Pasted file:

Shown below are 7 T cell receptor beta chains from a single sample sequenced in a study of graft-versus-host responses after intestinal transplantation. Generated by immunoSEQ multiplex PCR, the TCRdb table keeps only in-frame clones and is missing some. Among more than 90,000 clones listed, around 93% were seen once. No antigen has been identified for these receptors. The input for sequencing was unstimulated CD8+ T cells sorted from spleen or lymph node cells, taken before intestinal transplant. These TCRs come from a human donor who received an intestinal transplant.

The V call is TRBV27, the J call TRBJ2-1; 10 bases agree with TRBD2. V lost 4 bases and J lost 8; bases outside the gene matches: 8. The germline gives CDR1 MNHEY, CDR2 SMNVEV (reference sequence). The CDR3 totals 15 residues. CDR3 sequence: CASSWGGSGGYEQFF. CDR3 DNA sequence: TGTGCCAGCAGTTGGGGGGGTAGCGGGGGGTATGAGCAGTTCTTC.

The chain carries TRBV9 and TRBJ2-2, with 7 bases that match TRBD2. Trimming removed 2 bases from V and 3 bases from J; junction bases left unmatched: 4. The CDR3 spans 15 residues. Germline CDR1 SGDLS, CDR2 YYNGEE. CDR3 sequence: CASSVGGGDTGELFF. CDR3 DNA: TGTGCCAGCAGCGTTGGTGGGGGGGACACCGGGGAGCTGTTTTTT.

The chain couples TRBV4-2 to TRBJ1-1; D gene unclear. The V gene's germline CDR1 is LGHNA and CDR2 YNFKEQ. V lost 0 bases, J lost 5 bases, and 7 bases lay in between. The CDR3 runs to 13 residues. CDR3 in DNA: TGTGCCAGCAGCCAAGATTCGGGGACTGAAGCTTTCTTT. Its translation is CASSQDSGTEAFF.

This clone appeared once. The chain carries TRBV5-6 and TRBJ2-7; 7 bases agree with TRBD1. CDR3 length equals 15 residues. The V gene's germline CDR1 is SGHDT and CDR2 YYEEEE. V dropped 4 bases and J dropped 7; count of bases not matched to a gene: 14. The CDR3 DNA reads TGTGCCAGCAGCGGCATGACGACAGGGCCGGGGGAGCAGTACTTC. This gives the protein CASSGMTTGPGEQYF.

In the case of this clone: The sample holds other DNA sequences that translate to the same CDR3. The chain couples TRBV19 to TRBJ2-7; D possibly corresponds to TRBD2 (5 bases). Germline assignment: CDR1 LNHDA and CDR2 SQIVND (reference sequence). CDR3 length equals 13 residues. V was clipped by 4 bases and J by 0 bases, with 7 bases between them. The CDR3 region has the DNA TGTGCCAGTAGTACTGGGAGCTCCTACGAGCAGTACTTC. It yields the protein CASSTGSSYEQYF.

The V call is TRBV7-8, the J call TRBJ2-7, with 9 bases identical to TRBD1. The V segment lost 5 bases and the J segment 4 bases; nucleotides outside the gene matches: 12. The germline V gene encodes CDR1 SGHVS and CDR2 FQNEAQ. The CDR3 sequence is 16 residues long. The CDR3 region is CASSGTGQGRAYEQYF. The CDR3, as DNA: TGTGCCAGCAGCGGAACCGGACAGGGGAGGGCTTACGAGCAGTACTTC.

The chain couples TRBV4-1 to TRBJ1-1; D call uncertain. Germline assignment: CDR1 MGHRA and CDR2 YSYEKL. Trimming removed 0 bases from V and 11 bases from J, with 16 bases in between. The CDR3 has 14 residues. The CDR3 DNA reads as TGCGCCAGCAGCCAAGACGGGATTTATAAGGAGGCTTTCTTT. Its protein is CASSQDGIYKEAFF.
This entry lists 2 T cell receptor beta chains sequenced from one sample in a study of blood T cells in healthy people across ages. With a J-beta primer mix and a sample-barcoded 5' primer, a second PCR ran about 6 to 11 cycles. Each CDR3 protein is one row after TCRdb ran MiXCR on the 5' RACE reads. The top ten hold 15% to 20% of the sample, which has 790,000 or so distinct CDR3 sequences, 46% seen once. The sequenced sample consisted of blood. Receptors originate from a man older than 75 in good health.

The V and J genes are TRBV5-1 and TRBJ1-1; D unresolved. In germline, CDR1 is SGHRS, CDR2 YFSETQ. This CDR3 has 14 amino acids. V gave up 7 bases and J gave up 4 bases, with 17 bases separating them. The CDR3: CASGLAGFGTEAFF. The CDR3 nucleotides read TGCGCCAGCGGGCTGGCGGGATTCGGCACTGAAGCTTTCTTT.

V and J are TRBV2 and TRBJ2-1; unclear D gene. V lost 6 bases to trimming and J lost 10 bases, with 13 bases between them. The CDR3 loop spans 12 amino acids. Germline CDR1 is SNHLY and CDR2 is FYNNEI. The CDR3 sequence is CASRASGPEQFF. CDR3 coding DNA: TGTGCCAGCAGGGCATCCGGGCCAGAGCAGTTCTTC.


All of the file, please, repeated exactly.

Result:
Shown below are 7 T cell receptor beta chains from a single sample sequenced in a study of graft-versus-host responses after intestinal transplantation. Generated by immunoSEQ multiplex PCR, the TCRdb table keeps only in-frame clones and is missing some. Among more than 90,000 clones listed, around 93% were seen once. No antigen has been identified for these receptors. The input for sequencing was unstimulated CD8+ T cells sorted from spleen or lymph node cells, taken before intestinal transplant. These TCRs come from a human donor who received an intestinal transplant.

The V call is TRBV27, the J call TRBJ2-1; 10 bases agree with TRBD2. V lost 4 bases and J lost 8; bases outside the gene matches: 8. The germline gives CDR1 MNHEY, CDR2 SMNVEV (reference sequence). The CDR3 totals 15 residues. CDR3 sequence: CASSWGGSGGYEQFF. CDR3 DNA sequence: TGTGCCAGCAGTTGGGGGGGTAGCGGGGGGTATGAGCAGTTCTTC.

The chain carries TRBV9 and TRBJ2-2, with 7 bases that match TRBD2. Trimming removed 2 bases from V and 3 bases from J; junction bases left unmatched: 4. The CDR3 spans 15 residues. Germline CDR1 SGDLS, CDR2 YYNGEE. CDR3 sequence: CASSVGGGDTGELFF. CDR3 DNA: TGTGCCAGCAGCGTTGGTGGGGGGGACACCGGGGAGCTGTTTTTT.

The chain couples TRBV4-2 to TRBJ1-1; D gene unclear. The V gene's germline CDR1 is LGHNA and CDR2 YNFKEQ. V lost 0 bases, J lost 5 bases, and 7 bases lay in between. The CDR3 runs to 13 residues. CDR3 in DNA: TGTGCCAGCAGCCAAGATTCGGGGACTGAAGCTTTCTTT. Its translation is CASSQDSGTEAFF.

This clone appeared once. The chain carries TRBV5-6 and TRBJ2-7; 7 bases agree with TRBD1. CDR3 length equals 15 residues. The V gene's germline CDR1 is SGHDT and CDR2 YYEEEE. V dropped 4 bases and J dropped 7; count of bases not matched to a gene: 14. The CDR3 DNA reads TGTGCCAGCAGCGGCATGACGACAGGGCCGGGGGAGCAGTACTTC. This gives the protein CASSGMTTGPGEQYF.

In the case of this clone: The sample holds other DNA sequences that translate to the same CDR3. The chain couples TRBV19 to TRBJ2-7; D possibly corresponds to TRBD2 (5 bases). Germline assignment: CDR1 LNHDA and CDR2 SQIVND (reference sequence). CDR3 length equals 13 residues. V was clipped by 4 bases and J by 0 bases, with 7 bases between them. The CDR3 region has the DNA TGTGCCAGTAGTACTGGGAGCTCCTACGAGCAGTACTTC. It yields the protein CASSTGSSYEQYF.

The V call is TRBV7-8, the J call TRBJ2-7, with 9 bases identical to TRBD1. The V segment lost 5 bases and the J segment 4 bases; nucleotides outside the gene matches: 12. The germline V gene encodes CDR1 SGHVS and CDR2 FQNEAQ. The CDR3 sequence is 16 residues long. The CDR3 region is CASSGTGQGRAYEQYF. The CDR3, as DNA: TGTGCCAGCAGCGGAACCGGACAGGGGAGGGCTTACGAGCAGTACTTC.

The chain couples TRBV4-1 to TRBJ1-1; D call uncertain. Germline assignment: CDR1 MGHRA and CDR2 YSYEKL. Trimming removed 0 bases from V and 11 bases from J, with 16 bases in between. The CDR3 has 14 residues. The CDR3 DNA reads as TGCGCCAGCAGCCAAGACGGGATTTATAAGGAGGCTTTCTTT. Its protein is CASSQDGIYKEAFF.
This entry lists 2 T cell receptor beta chains sequenced from one sample in a study of blood T cells in healthy people across ages. With a J-beta primer mix and a sample-barcoded 5' primer, a second PCR ran about 6 to 11 cycles. Each CDR3 protein is one row after TCRdb ran MiXCR on the 5' RACE reads. The top ten hold 15% to 20% of the sample, which has 790,000 or so distinct CDR3 sequences, 46% seen once. The sequenced sample consisted of blood. Receptors originate from a man older than 75 in good health.

The V and J genes are TRBV5-1 and TRBJ1-1; D unresolved. In germline, CDR1 is SGHRS, CDR2 YFSETQ. This CDR3 has 14 amino acids. V gave up 7 bases and J gave up 4 bases, with 17 bases separating them. The CDR3: CASGLAGFGTEAFF. The CDR3 nucleotides read TGCGCCAGCGGGCTGGCGGGATTCGGCACTGAAGCTTTCTTT.

V and J are TRBV2 and TRBJ2-1; unclear D gene. V lost 6 bases to trimming and J lost 10 bases, with 13 bases between them. The CDR3 loop spans 12 amino acids. Germline CDR1 is SNHLY and CDR2 is FYNNEI. The CDR3 sequence is CASRASGPEQFF. CDR3 coding DNA: TGTGCCAGCAGGGCATCCGGGCCAGAGCAGTTCTTC.